Corrie and Betsie shared the comfort they received from reading the Bible with the other women in their dormitory - they lived the love of God in word. They also shared the vitamin drops with the other women, too - living the love of God in deed. Miracles attended both acts of mission. These missional acts were not intentionally missional. Corrie and Betsie were simply living authentically. Through their authentic living, they shared God’s love with everyone around them.
They were transferred to a dormitory that was full of fleas and lice. But just like the rotting, mildew and roach infested furniture, the fleas and lice were a blessing from God. None of the guards would enter that dormitory, which freed them to use their Bible. Even in the midst of increasing misery and suffering, Corrie wrote, “from morning until lights-out, whenever we were not in ranks for roll call, our Bible was the center of an ever-widening circle of help and hope” (pg. 194). “Because only the Hollanders could understand the Dutch text we would translate aloud in German. And then we would hear the life-giving words passed back along the aisles in French, Polish, Russian, Czech, back into Dutch. They were little previews of heaven, these evenings beneath the light bulb” (pg. 201). Even though there was heavy surveillance all around, the guards never came near their dormitory.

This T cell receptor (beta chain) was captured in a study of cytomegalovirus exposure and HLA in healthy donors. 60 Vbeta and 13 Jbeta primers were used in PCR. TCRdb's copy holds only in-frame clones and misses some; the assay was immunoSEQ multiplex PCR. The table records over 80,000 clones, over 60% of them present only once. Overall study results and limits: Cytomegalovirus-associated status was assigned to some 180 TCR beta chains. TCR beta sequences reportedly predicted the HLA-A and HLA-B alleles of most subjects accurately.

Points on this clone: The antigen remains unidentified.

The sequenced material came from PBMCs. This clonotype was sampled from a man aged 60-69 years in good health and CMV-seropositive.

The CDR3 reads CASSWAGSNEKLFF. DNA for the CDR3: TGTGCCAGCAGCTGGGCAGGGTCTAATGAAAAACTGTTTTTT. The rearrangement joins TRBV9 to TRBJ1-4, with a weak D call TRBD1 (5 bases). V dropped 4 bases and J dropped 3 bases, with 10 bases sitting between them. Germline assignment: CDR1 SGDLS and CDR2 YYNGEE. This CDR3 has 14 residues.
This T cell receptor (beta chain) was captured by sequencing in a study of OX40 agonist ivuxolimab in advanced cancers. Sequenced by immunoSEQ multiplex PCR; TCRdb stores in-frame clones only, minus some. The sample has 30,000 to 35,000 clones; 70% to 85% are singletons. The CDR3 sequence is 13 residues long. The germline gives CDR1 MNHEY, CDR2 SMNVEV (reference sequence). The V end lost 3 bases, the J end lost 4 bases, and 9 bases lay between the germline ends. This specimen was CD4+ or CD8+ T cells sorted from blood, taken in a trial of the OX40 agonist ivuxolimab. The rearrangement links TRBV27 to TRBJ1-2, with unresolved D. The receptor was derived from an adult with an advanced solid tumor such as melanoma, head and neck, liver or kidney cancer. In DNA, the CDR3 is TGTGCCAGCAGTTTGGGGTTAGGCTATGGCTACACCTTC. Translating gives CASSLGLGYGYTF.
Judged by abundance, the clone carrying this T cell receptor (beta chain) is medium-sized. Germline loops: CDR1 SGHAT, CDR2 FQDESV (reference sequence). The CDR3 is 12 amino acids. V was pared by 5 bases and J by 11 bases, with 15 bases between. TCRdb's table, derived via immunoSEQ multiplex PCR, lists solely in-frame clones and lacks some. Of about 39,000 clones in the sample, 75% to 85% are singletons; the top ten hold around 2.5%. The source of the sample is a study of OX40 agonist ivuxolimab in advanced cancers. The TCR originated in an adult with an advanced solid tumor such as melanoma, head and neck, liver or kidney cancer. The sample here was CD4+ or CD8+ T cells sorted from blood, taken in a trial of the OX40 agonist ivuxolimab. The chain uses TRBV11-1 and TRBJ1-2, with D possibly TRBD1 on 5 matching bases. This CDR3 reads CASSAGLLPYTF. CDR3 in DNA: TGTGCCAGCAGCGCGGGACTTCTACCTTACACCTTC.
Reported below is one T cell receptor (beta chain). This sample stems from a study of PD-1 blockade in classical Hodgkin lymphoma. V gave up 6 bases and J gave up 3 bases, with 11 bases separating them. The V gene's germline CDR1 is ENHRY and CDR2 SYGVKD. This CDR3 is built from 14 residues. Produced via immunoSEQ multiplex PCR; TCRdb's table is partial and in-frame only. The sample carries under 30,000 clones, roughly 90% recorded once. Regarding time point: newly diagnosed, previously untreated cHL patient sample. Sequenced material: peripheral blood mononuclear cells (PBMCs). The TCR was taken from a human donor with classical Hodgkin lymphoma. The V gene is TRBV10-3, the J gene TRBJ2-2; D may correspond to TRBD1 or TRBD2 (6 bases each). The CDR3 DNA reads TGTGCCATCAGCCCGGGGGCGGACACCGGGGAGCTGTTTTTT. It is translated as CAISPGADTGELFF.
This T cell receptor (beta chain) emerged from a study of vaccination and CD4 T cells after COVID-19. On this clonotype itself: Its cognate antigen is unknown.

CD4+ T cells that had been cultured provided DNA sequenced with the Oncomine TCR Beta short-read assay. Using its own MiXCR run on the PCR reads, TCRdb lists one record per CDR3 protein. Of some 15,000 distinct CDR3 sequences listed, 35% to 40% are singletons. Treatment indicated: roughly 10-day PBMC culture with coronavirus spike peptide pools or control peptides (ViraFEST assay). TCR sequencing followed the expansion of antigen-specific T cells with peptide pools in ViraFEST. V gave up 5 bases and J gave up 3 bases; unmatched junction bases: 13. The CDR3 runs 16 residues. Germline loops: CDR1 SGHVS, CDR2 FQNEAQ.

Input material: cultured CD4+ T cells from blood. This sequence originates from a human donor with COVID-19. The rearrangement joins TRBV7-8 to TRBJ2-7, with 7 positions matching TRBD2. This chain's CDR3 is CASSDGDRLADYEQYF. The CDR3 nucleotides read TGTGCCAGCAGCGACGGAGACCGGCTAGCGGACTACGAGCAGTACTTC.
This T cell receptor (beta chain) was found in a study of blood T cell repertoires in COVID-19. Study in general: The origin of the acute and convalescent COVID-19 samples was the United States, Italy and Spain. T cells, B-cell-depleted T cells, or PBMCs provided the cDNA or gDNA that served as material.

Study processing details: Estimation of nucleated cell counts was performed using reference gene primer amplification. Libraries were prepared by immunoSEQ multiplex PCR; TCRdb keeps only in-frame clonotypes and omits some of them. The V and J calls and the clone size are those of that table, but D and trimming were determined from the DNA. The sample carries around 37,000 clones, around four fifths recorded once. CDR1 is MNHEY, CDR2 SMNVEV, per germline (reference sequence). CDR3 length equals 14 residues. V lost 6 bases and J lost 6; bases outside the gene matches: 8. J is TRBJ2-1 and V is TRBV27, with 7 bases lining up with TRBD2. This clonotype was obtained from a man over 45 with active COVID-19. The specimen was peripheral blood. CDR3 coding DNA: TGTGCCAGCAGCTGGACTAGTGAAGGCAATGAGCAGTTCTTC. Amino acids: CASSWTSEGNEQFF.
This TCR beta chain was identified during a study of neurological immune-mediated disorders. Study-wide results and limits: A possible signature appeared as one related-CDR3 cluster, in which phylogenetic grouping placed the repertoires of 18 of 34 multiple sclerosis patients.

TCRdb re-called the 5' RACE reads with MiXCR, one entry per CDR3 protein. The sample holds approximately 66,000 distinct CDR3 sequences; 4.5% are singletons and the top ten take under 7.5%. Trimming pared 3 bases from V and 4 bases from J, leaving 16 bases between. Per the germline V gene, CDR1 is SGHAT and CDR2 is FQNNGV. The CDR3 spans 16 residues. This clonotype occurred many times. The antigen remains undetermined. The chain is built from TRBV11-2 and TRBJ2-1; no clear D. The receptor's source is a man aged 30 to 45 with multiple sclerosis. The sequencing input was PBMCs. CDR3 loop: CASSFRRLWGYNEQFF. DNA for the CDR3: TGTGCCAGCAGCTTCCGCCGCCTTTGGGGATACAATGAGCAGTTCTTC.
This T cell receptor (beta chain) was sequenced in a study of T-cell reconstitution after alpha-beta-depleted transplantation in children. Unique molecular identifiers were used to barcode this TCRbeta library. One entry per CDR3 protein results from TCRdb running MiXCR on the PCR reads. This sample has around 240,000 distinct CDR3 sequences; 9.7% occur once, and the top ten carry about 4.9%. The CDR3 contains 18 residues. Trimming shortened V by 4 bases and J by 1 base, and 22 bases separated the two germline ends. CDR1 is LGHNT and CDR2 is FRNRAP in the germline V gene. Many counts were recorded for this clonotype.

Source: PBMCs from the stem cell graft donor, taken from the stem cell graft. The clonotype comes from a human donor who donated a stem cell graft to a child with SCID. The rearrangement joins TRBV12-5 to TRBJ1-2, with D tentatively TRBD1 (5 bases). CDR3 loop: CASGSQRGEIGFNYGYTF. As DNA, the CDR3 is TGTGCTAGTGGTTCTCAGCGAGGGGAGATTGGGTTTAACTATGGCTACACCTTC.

And finally, they shared the liquid vitamin drops. Corrie’s sister was sick and needed the drops, but the bottle was almost empty. Corrie wanted to save it all for Betsie, but there were other women in need of the medicine, too. She “tried to save it for the very weakest, ...but it was hard to say no to eyes that burned with fever and hands that shook with chill.” Soon, twenty-five women were taking drops. Corrie wrote, “every time I tilted the little bottle, a drop appeared at the tip of the glass stopper. It just couldn’t be! I held it up to the light, trying to see how much was left, but the dark brown glass was too thick to see through.” And Betsie reminded her of the story of the widow at Zarephath in Sidon in 1 Kings, whose jar of oil never emptied during the famine. Corrie wrote, “Well - but - wonderful things happened all through the Bible. It was one thing to believe that such things were possible thousands of years ago, another to have it happen now, to us, this very day. And yet it happened this day, and the next, and the next, until an awed little group of spectators stood around watching the drops fall onto the daily ration of bread” (pg. 202).
You can see how Corrie and Betsie, and Philp (!), were simply living out their life of faith. The way they lived embodied the love of God, and they shared that love with everyone they met, in word and in deed. As we go out to live our lives, in our secular context, I hope that we will be encouraged that we, too, can be missional. Living the love of God simply means being our authentic selves in Christ, sharing our life in God with others, both in word and in deed, in all circumstances. We don’t have to be perfect; we are simply called to love others as God has first loved us. Amen.